Patent application title: MICROAEROSOL-BASED DECONTAMINATION METHOD
Evgeniyi Sventitskyi (Saint Petersburg, RU)
Valeryi Giushchenko (Saint Petersburg, RU)
Yury Tqiparoy (Saint Petersburg, RU)
Elene Chemyaeva (Saint Petersburg, RU)
Victor Iskritsky (Saint Petersburg, RU)
IPC8 Class: AA01N5908FI
Class name: Inorganic active ingredient containing alkali or alkaline earth chloride (e.g., barium or lithium chloride, etc.) sodium chloride
Publication date: 2011-06-09
Patent application number: 20110135757
A method for disinfection of a contaminated enclosed facility with
microaerosol containing free radicals produced from an
electrochemically-activated solution. In one embodiment of the invention
the aerosol is produced from the EAS and air mixture at the air:EAS ratio
(1-10):1 (by mass) with the droplets of ≦10 μm. This method is
preferably performed by the atomization of the mixture with a vortex
ejector nozzle with subsequent separation of coarsely dispersed
1. A method for disinfection of an enclosed area characterized by
injecting a microaerosol containing free radicals, said microaerosol
having droplets ≦10 μm into said enclosed area.
2. The method of claim 1 wherein microaerosol is produced from an electrochemically-activated solution (EAS).
3. The method of claim 1 wherein the microaerosol produced from the EAS and air mixture has an air:EAS ratio of between 1-10:1 (by mass).
4. The method of claim 2, wherein the mixture is atomized with a vortex ejector nozzle with subsequent separation of coarse-dispersed particles.
5. The method of claim 1, wherein the electrochemically activated solution includes sodium chloride.
6. The method of claim 1 wherein said sodium chloride solution has a concentration of less than 5.0 g/l.
7. The method of claim 1 wherein said enclosed area has a volume greater than 5 liters.
8. A system for disinfecting an enclosed area characterized by a microaerosol containing free radical, said microaerosol produced from an electrochemically-activated solution (EAS) having droplets of ≦10 μm.
9. The system of claim 8 wherein the aerosol produced from the EAS and air mixture has an air:EAS ratio of between 1-10:1 (by mass).
10. The system of claim 8 wherein the mixture is atomized with a vortex ejector nozzle with subsequent separation of coarse-dispersed particles.
11. The system of claim 8, wherein the electrochemically activated solution includes sodium chloride.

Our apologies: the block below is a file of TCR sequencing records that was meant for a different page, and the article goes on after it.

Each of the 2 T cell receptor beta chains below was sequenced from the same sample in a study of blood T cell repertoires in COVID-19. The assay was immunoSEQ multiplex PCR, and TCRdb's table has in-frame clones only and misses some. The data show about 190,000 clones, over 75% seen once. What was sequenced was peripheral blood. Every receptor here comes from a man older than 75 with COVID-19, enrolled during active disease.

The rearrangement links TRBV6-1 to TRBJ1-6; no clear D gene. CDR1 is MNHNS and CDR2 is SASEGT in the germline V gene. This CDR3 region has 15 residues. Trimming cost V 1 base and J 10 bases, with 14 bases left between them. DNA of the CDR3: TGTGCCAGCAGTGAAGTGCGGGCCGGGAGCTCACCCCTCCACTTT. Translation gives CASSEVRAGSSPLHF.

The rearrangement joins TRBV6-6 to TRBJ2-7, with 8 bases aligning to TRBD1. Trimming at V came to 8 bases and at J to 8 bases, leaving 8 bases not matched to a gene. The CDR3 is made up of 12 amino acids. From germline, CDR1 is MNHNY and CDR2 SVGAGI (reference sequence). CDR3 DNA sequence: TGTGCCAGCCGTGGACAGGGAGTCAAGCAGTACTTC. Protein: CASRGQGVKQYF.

12. The system of claim 11 wherein said sodium chloride solution has a concentration of less than 5.0 g/l.
13. The system of claim 1 further comprising an aerosol generator having a comprising a generally cylindrical container having circumvolving wall defining a chamber, said chamber configured to receive a preselected quantity of a working solution therein, said generator having at least one ejector nozzle positioned within said chamber above said working solution so as to direct generated aerosol flow toward the circumvolving wall.
14. The system of claim 13, further comprising a generally horizontally disposed deflector plate positioned within said container above said working solution.
15. The system of claim 13 wherein the device comprises between 1 and 6 ejector nozzles.
16. The system of claim 13 wherein the ejector nozzles are configured so as to turn in a generally horizontal direction.
17. The system of claim 16 wherein the ejector nozzles are set up so that the projection of the aerosol torch central axis to the container wall forms at least one aerosol turnaround to an upper edge of the container wall.
18. The system of claim 16, wherein the ejector nozzle comprises a nozzle chamber for mixing a liquid to be atomized with the air flow, directed tangentially to the nozzle chamber wall.
19. The system of any of claims 8-18 wherein said electrochemically activated solutions contain inorganic additives as salts of different metals.
 This invention claims priority from a Russian patent application entitled Method for Aerosol-Based Disinfection for Enclosed Facilities and the Device for Doing the Same, filed under the protocol of the GIPP program 26 Jun. 2008, application no. N2008125415.
BACKGROUND OF THE INVENTION
 1. Field of the Invention
 The present invention relates to methods for decontamination and disinfection of enclosed environments, in a variety of fields including but not limited to agriculture, medicine, healthcare, transportation, food-processing, manufacturing, building, and other applications.
 2. Background Information